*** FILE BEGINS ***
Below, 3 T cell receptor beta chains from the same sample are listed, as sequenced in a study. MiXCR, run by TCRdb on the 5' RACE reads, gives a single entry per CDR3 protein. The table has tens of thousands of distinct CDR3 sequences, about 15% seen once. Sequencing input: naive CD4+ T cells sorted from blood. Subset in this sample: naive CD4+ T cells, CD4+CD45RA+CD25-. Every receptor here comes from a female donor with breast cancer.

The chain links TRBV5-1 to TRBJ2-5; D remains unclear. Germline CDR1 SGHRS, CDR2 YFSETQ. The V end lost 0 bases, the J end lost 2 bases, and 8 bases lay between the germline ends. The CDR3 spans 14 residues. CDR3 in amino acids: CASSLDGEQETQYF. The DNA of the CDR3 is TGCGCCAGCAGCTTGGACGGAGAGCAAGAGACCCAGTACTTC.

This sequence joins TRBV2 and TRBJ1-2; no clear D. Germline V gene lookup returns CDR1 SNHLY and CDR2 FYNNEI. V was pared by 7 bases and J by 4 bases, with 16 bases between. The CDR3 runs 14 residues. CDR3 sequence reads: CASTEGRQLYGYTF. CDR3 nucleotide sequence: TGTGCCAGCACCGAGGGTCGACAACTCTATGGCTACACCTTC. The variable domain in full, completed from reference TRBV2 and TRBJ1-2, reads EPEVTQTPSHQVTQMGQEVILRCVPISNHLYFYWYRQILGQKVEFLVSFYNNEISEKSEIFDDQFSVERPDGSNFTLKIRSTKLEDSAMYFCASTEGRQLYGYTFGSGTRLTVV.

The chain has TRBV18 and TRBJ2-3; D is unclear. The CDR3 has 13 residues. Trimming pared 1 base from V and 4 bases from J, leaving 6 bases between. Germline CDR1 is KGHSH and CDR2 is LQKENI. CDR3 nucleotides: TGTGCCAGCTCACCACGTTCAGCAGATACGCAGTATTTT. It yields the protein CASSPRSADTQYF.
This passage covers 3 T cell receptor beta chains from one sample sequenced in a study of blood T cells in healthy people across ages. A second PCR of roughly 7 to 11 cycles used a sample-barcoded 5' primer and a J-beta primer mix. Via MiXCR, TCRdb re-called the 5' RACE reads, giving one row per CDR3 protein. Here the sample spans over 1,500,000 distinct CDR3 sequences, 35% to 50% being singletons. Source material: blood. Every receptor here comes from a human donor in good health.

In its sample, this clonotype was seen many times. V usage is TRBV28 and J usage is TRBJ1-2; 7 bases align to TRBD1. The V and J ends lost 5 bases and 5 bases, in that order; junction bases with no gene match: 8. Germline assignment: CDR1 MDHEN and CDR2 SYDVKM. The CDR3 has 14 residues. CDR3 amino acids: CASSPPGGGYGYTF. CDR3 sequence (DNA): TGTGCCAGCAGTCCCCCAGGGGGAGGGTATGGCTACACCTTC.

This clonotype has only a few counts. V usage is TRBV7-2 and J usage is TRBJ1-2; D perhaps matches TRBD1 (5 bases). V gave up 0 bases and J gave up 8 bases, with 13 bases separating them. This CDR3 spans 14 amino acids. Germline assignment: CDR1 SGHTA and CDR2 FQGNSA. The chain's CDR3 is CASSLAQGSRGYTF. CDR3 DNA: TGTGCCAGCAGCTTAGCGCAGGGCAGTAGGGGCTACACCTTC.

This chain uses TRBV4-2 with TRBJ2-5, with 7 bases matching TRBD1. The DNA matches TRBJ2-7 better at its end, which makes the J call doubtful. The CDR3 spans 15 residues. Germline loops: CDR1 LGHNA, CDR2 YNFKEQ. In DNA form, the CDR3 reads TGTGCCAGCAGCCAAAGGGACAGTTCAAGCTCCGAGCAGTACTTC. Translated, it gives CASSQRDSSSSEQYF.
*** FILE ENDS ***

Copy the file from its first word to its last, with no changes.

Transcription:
Below, 3 T cell receptor beta chains from the same sample are listed, as sequenced in a study. MiXCR, run by TCRdb on the 5' RACE reads, gives a single entry per CDR3 protein. The table has tens of thousands of distinct CDR3 sequences, about 15% seen once. Sequencing input: naive CD4+ T cells sorted from blood. Subset in this sample: naive CD4+ T cells, CD4+CD45RA+CD25-. Every receptor here comes from a female donor with breast cancer.

The chain links TRBV5-1 to TRBJ2-5; D remains unclear. Germline CDR1 SGHRS, CDR2 YFSETQ. The V end lost 0 bases, the J end lost 2 bases, and 8 bases lay between the germline ends. The CDR3 spans 14 residues. CDR3 in amino acids: CASSLDGEQETQYF. The DNA of the CDR3 is TGCGCCAGCAGCTTGGACGGAGAGCAAGAGACCCAGTACTTC.

This sequence joins TRBV2 and TRBJ1-2; no clear D. Germline V gene lookup returns CDR1 SNHLY and CDR2 FYNNEI. V was pared by 7 bases and J by 4 bases, with 16 bases between. The CDR3 runs 14 residues. CDR3 sequence reads: CASTEGRQLYGYTF. CDR3 nucleotide sequence: TGTGCCAGCACCGAGGGTCGACAACTCTATGGCTACACCTTC. The variable domain in full, completed from reference TRBV2 and TRBJ1-2, reads EPEVTQTPSHQVTQMGQEVILRCVPISNHLYFYWYRQILGQKVEFLVSFYNNEISEKSEIFDDQFSVERPDGSNFTLKIRSTKLEDSAMYFCASTEGRQLYGYTFGSGTRLTVV.

The chain has TRBV18 and TRBJ2-3; D is unclear. The CDR3 has 13 residues. Trimming pared 1 base from V and 4 bases from J, leaving 6 bases between. Germline CDR1 is KGHSH and CDR2 is LQKENI. CDR3 nucleotides: TGTGCCAGCTCACCACGTTCAGCAGATACGCAGTATTTT. It yields the protein CASSPRSADTQYF.
This passage covers 3 T cell receptor beta chains from one sample sequenced in a study of blood T cells in healthy people across ages. A second PCR of roughly 7 to 11 cycles used a sample-barcoded 5' primer and a J-beta primer mix. Via MiXCR, TCRdb re-called the 5' RACE reads, giving one row per CDR3 protein. Here the sample spans over 1,500,000 distinct CDR3 sequences, 35% to 50% being singletons. Source material: blood. Every receptor here comes from a human donor in good health.

In its sample, this clonotype was seen many times. V usage is TRBV28 and J usage is TRBJ1-2; 7 bases align to TRBD1. The V and J ends lost 5 bases and 5 bases, in that order; junction bases with no gene match: 8. Germline assignment: CDR1 MDHEN and CDR2 SYDVKM. The CDR3 has 14 residues. CDR3 amino acids: CASSPPGGGYGYTF. CDR3 sequence (DNA): TGTGCCAGCAGTCCCCCAGGGGGAGGGTATGGCTACACCTTC.

This clonotype has only a few counts. V usage is TRBV7-2 and J usage is TRBJ1-2; D perhaps matches TRBD1 (5 bases). V gave up 0 bases and J gave up 8 bases, with 13 bases separating them. This CDR3 spans 14 amino acids. Germline assignment: CDR1 SGHTA and CDR2 FQGNSA. The chain's CDR3 is CASSLAQGSRGYTF. CDR3 DNA: TGTGCCAGCAGCTTAGCGCAGGGCAGTAGGGGCTACACCTTC.

This chain uses TRBV4-2 with TRBJ2-5, with 7 bases matching TRBD1. The DNA matches TRBJ2-7 better at its end, which makes the J call doubtful. The CDR3 spans 15 residues. Germline loops: CDR1 LGHNA, CDR2 YNFKEQ. In DNA form, the CDR3 reads TGTGCCAGCAGCCAAAGGGACAGTTCAAGCTCCGAGCAGTACTTC. Translated, it gives CASSQRDSSSSEQYF.